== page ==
The Intensity of Jesus’ Temptations

July 20, 2010 at 12:02 pm | Posted in Devotional thoughts, Theology | Leave a comment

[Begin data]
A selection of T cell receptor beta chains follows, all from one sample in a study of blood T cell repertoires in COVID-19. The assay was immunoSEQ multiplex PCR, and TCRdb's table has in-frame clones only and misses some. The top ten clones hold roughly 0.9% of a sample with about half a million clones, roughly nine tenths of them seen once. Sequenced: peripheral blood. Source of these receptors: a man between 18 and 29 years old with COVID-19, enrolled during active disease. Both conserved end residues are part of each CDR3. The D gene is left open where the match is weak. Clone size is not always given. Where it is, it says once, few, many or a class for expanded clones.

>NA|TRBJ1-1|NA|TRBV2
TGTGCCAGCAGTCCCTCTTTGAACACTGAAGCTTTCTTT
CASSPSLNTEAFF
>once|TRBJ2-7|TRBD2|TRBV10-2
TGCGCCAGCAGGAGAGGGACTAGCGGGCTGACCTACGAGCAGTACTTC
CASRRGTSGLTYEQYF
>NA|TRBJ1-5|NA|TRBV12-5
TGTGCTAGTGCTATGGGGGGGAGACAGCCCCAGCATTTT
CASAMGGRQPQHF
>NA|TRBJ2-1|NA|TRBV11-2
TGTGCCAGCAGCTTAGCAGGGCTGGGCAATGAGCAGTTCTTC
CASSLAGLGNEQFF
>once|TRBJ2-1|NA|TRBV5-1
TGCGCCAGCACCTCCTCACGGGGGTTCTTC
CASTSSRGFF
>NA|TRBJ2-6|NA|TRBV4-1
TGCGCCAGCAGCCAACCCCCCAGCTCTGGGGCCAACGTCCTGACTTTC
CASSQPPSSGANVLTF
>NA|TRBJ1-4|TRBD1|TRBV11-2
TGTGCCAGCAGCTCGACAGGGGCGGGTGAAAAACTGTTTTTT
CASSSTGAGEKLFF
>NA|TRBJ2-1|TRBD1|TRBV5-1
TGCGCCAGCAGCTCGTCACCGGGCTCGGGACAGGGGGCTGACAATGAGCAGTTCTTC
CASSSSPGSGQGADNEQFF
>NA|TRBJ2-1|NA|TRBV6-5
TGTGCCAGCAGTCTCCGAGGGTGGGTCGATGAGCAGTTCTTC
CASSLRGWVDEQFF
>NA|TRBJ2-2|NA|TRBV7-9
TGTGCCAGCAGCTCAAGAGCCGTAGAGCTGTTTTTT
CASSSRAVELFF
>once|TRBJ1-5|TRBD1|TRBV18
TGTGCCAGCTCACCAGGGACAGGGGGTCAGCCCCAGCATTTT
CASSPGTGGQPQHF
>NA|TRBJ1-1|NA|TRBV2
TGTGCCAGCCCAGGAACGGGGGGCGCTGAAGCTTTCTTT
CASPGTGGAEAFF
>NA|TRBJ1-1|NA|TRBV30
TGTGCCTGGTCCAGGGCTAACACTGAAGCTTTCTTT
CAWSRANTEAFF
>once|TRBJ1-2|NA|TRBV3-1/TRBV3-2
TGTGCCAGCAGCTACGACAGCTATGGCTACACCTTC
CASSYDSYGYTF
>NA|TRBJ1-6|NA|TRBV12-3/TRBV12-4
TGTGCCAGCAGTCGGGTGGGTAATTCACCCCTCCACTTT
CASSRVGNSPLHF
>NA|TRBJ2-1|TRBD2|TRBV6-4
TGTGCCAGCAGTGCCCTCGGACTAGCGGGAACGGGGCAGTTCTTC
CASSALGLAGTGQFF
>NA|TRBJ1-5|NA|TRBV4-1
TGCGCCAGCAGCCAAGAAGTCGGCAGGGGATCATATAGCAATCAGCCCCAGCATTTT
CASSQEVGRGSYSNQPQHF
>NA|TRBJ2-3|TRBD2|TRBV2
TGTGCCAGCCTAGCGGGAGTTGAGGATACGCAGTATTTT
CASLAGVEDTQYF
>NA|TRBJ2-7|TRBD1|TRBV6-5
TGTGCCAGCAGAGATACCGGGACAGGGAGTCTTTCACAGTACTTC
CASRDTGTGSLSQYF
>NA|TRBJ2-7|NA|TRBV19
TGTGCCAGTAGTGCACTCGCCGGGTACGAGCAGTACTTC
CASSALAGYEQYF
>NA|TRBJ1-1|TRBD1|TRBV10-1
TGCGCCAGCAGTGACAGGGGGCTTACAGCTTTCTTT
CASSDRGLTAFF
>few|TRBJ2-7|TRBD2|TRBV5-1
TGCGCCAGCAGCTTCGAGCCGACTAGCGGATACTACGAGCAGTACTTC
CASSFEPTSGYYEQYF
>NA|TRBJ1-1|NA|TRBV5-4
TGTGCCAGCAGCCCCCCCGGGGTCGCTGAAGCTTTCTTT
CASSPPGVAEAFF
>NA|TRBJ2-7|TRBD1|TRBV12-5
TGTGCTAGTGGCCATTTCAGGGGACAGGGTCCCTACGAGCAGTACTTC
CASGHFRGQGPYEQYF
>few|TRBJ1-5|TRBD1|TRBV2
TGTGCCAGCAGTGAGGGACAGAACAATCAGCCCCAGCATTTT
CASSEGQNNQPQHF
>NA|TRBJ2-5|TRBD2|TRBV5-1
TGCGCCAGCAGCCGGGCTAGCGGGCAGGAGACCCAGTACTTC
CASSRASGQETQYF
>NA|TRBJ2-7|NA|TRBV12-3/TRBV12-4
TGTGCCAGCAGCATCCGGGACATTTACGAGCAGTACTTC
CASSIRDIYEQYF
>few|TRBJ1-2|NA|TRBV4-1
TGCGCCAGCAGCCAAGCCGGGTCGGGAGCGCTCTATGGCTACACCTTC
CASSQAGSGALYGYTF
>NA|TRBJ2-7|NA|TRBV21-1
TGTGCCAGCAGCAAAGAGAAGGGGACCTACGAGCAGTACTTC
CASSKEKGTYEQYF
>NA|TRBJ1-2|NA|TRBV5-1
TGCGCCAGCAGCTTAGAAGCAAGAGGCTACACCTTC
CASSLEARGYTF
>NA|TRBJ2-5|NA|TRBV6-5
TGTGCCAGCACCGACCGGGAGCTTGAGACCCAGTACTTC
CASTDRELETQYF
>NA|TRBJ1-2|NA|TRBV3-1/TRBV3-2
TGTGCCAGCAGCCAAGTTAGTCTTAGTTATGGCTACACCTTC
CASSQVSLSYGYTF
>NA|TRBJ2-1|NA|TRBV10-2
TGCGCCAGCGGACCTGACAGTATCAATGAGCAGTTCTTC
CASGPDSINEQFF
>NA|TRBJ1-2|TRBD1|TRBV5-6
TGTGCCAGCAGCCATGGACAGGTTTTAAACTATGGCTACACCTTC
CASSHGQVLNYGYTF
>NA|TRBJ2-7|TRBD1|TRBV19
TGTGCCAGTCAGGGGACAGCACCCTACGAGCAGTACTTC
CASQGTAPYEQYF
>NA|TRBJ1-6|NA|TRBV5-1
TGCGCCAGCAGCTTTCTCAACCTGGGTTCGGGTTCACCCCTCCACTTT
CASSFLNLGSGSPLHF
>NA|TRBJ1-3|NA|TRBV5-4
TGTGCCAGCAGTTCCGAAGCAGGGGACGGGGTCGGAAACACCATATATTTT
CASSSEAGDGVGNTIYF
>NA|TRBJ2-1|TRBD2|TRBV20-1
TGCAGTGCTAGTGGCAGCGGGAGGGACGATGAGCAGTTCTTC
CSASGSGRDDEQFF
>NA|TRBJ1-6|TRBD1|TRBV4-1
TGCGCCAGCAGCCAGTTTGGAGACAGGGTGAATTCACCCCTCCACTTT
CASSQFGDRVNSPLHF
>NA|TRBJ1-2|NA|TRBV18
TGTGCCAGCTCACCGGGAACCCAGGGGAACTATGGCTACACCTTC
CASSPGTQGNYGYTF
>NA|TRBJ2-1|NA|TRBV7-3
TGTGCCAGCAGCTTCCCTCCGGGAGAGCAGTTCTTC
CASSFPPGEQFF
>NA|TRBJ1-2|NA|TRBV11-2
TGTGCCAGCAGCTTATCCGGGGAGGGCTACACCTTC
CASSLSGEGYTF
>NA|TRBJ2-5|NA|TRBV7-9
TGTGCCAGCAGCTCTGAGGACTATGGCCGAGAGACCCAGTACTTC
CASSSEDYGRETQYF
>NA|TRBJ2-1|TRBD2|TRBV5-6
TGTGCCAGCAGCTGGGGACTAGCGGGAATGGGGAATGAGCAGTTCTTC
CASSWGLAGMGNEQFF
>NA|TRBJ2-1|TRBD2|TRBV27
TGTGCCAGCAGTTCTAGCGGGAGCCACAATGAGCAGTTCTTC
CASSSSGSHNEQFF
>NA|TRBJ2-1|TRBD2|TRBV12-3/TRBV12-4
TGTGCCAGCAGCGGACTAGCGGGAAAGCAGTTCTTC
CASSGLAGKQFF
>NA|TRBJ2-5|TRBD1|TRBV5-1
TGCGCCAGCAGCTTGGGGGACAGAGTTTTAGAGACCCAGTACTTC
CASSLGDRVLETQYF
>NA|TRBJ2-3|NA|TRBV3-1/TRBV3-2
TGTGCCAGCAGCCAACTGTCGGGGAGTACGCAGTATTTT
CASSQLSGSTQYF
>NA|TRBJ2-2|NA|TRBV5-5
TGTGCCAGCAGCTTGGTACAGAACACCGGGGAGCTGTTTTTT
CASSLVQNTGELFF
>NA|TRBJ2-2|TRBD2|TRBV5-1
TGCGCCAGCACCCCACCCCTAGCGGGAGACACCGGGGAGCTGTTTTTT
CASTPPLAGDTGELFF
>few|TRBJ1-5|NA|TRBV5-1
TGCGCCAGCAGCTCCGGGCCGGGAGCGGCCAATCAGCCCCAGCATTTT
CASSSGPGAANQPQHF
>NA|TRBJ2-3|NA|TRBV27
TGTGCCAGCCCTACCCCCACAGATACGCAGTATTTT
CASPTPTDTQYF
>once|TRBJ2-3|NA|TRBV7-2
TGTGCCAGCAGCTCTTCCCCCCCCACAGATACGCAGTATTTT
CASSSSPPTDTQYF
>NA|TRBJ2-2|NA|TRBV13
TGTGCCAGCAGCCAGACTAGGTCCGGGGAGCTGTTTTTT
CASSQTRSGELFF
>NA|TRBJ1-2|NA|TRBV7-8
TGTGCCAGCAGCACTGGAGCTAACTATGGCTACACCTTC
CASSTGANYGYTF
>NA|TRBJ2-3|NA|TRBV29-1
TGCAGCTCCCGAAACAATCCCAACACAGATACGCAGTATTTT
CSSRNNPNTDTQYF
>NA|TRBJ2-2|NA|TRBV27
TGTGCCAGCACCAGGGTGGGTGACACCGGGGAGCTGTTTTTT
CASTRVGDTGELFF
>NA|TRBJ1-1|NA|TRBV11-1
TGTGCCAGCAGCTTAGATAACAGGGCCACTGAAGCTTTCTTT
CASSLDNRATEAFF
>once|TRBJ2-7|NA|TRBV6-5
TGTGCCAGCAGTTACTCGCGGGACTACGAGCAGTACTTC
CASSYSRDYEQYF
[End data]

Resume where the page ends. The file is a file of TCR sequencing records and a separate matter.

Luke 3:1-13.  I believe we don’t fully comprehend the extent of Jesus’ temptations.  Yet they were real and they were intense — more intense than anyting we may face.  First: Jesus hadn’t eaten for 40 days.  He was taken to the breaking point as far as physical urges are concerned.  Most of us have never gone even 40 hours without food, yet alone 40 days.  Only once have I gone more than about 30 hours without, so I have no concept of what he was facing, but he was at the end of his physiological rope.  Though I face temptations of the flesh, I have never experienced the depth of temptation that Jesus faced here.  It may be gluttony, drunkenness, sexual drives and addictions, drug addictions, or laziness.  These are all fleshly temptations we face, but none is as demanding as this one Jesus faced.  Second: He was taken to a high place and offered all the kingdoms of the world.  When we are tempted with the lust of the eyes, we see things that fall way short of this opportunity.  It may be money or material goods, even billions of dollars worth in some cases, but it is not everything in the world.  Even the wealthiest people, like Bill Gates and Warren Buffett, don’t have it all and haven’t been tempted by everything.  Third:  He was taken to the highest point on the temple and given a great opportunity to prove who he was.  This was a place with a lot of people, and all those people were looking for God’s Messiah to reveal himself.  There could have been no better opportunity anywhere in the world to prove who he was.  Not only that, but he knew that the cross lay before him, and this was an opportunity to shortcut the cross, to make himself known as the Messiah without the sacrifice.  When we face pride of life temptations, they are nothing like this – not even close.  When Hebrews says Jesus was tempted in all things as we are, that is somewhat of an understatement.  He was tempted in all ways we are, but to a far greater degree than we are.


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